Thursday, October 3, 2019

Responding to antisemitism in America (adapted from sermon for the 1st day of Rosh haShanah, 2019 / 5780)


I began my sermon with a brief description of my trip to Pittsburgh this January to spend a shabbat filling in for Rabbi Jonathan Perlman at the New Light Congregation, which lost 3 congregants in the terrible Tree of Life massacre.

(If you are curious why I have chosen the spelling ‘antisemitism’ (uncapitalized and without a hyphen), see here.)

….Rabbi Perlman’s community, called New Light, used to have its own building, but a few years ago they sold their building and began to rent space from the Tree of Life synagogue. Rabbi Perlman says he had never heard live gunfire before, but the moment he heard the sound, he knew what it was and that he had to hide and get others into hiding. He was able to hustle the other three people with him at the front of the room into a safe area, an electrical storage closet behind the wall where the aron kodesh, holy ark is.

So in that storage closet, which was pitch-black because they couldn’t find the light switch -- were four people: Rabbi Perlman, who has high-school-age and college-age children, And 3 congregants - a woman in her 60s, a man in his 70s, and a man in his upper 80s.

Then there was a lull in the shooting. And Melvin Wax, the man in his 80s, because of his hearing loss, was not able to hear the others instructing him not to open the door. So he opened the door - and was immediately shot and killed before their eyes.

The gunman then entered the closet and fumbled around in the dark for a moment and then left, leaving Rabbi Perlman and the other two people in the closet alive. And the gunman proceeded to the Tree of Life sanctuary where he killed his remaining victims. (and we plan to remember them all by name on Yom Kippur.)

The New Light community lost several of the people who had been instrumental in every part of synagogue life. For example, Mel Wax of blessed memory had been leading Psukei Dezimra at the time when the shooting began. Two of the regular Torah and haftarah readers were also murdered.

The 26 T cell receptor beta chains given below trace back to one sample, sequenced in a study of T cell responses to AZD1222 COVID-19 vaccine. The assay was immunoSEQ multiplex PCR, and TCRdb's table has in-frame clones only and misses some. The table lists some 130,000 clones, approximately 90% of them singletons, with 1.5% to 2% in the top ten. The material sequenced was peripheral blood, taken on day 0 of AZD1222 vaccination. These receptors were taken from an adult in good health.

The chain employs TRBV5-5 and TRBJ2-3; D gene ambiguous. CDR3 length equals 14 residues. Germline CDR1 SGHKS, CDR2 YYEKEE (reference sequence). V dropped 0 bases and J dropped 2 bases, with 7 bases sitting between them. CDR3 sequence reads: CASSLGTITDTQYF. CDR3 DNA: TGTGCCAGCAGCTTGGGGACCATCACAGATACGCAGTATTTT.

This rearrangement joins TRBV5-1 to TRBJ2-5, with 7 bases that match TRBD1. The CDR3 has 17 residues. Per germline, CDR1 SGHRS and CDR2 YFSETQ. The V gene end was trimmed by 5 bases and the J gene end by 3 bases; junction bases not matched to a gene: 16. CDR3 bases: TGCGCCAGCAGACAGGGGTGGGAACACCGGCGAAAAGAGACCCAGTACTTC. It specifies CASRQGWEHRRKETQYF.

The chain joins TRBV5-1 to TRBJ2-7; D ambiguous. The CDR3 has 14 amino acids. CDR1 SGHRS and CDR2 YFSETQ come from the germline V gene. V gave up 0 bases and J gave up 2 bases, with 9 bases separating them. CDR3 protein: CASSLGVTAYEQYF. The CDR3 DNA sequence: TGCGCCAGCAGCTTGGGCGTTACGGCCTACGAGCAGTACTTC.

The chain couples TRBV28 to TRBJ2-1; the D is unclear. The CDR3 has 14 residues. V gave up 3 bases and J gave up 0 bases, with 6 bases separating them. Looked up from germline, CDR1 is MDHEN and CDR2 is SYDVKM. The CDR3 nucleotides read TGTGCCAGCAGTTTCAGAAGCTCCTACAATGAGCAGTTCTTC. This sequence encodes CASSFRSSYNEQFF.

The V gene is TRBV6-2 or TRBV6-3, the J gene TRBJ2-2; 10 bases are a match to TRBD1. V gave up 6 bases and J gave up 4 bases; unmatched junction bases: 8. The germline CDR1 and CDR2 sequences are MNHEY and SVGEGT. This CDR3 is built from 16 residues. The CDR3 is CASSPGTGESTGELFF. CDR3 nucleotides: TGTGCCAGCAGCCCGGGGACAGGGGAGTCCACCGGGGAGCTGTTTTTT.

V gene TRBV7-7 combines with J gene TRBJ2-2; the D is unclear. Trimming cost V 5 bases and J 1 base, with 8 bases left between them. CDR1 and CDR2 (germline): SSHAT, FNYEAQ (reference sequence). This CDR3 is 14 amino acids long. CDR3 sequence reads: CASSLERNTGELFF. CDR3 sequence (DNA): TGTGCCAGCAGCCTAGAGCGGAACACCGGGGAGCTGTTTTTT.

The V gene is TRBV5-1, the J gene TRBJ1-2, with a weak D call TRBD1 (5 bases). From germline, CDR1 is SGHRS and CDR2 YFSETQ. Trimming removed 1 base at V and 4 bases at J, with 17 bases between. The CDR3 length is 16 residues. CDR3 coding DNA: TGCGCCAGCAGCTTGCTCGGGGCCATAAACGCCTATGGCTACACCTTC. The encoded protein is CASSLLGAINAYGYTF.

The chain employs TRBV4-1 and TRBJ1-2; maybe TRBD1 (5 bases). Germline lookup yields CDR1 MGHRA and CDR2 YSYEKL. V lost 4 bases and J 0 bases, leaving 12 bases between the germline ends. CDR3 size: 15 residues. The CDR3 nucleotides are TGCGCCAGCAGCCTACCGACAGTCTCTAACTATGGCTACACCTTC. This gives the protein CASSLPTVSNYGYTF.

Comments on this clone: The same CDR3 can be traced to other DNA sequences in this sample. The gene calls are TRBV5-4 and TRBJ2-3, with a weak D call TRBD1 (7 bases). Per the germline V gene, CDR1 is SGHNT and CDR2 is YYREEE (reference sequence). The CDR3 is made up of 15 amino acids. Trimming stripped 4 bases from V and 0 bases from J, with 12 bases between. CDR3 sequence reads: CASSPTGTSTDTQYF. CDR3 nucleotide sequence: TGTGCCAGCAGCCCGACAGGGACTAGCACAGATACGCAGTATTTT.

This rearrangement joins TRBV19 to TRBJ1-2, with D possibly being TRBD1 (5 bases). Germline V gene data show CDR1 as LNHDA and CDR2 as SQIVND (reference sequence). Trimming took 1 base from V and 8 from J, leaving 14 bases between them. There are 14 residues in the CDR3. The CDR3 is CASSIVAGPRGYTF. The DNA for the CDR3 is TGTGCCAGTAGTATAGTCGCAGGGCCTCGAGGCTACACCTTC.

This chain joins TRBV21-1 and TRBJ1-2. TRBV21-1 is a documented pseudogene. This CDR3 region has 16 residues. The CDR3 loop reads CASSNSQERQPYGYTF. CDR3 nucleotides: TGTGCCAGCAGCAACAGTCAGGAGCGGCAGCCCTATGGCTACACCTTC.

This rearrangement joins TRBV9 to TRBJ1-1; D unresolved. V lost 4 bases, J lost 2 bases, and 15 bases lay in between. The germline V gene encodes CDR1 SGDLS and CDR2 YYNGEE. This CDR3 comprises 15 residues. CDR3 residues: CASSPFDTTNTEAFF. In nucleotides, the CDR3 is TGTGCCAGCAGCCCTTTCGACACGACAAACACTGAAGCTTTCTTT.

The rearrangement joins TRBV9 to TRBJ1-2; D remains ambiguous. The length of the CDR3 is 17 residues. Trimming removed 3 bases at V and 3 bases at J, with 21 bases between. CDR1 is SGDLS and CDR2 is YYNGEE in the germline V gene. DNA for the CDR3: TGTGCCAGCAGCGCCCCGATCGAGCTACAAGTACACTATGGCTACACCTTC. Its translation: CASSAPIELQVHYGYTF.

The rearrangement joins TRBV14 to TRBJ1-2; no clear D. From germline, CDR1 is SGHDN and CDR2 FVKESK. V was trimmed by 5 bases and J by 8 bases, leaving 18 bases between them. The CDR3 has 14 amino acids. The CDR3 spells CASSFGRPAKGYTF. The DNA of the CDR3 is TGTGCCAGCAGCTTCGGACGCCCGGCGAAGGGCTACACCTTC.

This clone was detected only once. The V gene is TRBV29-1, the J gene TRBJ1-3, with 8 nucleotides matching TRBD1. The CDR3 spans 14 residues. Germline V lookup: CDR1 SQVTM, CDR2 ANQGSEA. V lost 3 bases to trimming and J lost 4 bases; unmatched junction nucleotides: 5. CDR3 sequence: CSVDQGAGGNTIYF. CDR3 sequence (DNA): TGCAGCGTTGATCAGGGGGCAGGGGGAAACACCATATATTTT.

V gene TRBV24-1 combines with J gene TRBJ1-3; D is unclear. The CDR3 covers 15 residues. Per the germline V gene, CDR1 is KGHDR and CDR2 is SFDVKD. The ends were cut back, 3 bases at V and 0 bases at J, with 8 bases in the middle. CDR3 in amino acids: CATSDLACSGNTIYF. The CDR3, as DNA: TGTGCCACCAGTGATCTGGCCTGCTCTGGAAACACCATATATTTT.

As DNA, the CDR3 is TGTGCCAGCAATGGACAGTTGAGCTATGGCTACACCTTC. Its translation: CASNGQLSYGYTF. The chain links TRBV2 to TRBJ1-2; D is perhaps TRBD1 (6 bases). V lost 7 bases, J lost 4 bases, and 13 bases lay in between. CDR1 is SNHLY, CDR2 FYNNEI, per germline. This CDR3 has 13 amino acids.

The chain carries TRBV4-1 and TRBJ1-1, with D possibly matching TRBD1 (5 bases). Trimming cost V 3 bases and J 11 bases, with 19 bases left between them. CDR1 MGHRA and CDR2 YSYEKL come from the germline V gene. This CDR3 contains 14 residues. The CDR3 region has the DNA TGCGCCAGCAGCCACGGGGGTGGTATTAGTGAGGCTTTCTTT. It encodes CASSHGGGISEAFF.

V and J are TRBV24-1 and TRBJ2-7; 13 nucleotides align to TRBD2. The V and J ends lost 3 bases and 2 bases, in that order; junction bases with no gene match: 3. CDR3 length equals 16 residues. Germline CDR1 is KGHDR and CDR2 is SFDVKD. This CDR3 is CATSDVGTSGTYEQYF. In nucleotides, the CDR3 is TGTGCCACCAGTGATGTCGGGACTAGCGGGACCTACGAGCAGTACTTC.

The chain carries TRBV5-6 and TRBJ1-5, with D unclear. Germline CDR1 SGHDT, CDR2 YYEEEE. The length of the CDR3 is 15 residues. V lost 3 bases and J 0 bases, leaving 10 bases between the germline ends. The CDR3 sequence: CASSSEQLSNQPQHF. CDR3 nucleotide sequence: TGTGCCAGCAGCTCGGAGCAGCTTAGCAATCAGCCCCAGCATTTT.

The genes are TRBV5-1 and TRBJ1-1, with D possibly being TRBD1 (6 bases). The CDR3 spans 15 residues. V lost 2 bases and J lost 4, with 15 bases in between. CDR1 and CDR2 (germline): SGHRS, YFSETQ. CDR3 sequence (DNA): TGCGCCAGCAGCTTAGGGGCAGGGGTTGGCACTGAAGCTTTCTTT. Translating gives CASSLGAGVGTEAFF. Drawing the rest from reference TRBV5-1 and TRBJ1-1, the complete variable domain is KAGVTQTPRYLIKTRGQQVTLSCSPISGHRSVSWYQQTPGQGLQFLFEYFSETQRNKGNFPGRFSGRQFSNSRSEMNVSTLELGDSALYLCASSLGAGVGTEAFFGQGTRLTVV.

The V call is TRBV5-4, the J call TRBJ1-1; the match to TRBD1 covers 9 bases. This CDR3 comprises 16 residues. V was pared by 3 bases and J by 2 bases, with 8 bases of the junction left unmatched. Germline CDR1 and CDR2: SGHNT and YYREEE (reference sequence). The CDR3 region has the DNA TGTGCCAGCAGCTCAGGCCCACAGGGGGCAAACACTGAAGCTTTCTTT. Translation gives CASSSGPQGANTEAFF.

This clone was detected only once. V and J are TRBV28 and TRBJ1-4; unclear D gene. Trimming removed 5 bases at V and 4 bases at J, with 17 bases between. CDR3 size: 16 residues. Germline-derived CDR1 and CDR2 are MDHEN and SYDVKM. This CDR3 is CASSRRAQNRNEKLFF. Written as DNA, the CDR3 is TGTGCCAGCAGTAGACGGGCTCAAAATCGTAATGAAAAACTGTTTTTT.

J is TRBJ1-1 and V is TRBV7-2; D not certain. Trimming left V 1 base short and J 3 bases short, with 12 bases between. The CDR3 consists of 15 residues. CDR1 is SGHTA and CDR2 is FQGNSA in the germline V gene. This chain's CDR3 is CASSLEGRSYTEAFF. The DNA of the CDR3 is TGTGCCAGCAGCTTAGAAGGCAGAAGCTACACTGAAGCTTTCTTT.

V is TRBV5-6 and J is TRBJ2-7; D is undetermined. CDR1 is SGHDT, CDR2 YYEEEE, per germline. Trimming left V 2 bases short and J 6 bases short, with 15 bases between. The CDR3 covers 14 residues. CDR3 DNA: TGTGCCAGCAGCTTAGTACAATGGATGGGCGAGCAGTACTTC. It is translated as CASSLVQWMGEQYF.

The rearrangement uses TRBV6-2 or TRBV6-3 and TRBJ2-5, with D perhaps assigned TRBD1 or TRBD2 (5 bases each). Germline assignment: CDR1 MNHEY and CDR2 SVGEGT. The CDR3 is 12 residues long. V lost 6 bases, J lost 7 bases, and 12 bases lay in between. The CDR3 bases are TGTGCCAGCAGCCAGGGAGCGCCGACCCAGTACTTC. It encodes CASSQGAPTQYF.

I was glad that I got to help Rabbi Perlman to take a well-deserved Shabbat away and to keep the service running smoothly. But clearly the impact of my visit upon me was greater than any assistance I was able to offer. By the time that I visited for a shabbat in January, about nine weeks after the attack, the situation was much closer to ‘back to normal.’ But of course it could never be like it was. I met the others in the community who knew there was no good reason why their friends and relatives were killed while they survived. And I met the other two surviving congregants who hid in that closet - who come to synagogue, each and every week. And most incredibly beyond belief, on the Shabbat when I was there, one of them read the haftarah, the portion from the prophets on Shabbat morning, and the other led portions of the Friday night service.

In the process, I learned so much more about courage and fortitude and resilience. I saw what a deeply supportive community looks like and feels like. The members of New Light Congregation come together each week as they always have - supporting one another, commiserating with each other, affirming that they are stronger than the hatred that pierced their community.

We need to acknowledge how painfully absurd it is that this is a 21st century American story. The story of people hiding in the closet - to escape from the antisemite - and someone opens the door and gets shot simply for being a Jew -- My great-grandparents in Poland and Ukraine told stories like that. My parents’ friends who were survivors told stories like that.

When the Jewish community looks back on the Jewish experience in the US in the Jewish year 5779 that is coming to an end - it had too many of these stories that seem like holdovers from another millennium. This past Passover, Rabbi Yisroel Goldstein in Poway California, shot in the hand as he continued to speak and teach, as efforts were made to revive a murder victim in his synagogue. Synagogues from California to Florida to Massachusetts to New Jersey being sprayed with antisemitic symbols and slogans, just in the last couple of weeks. An epidemic of beatings against Hasidic Jews in some neighborhoods of Brooklyn. And memories of Charlottesville just two years in the past, And memories of antisemitic murders in France, in Denmark, in Israel, and other places around the world not long ago.

Earlier today, we chanted in Avinu Malkeinu - אבינו מלכנו עשה למען הרוגים על שם קדשך. “Avinu Malkeinu - our parent and sovereign - act for the sake of those who were martyred for the sake of Your holy name.” We did not envision that we would have new stories of such martyrs this year. We certainly did not envision that these martyrs would include people with whom we personally have connections - by just one or two degrees of separation.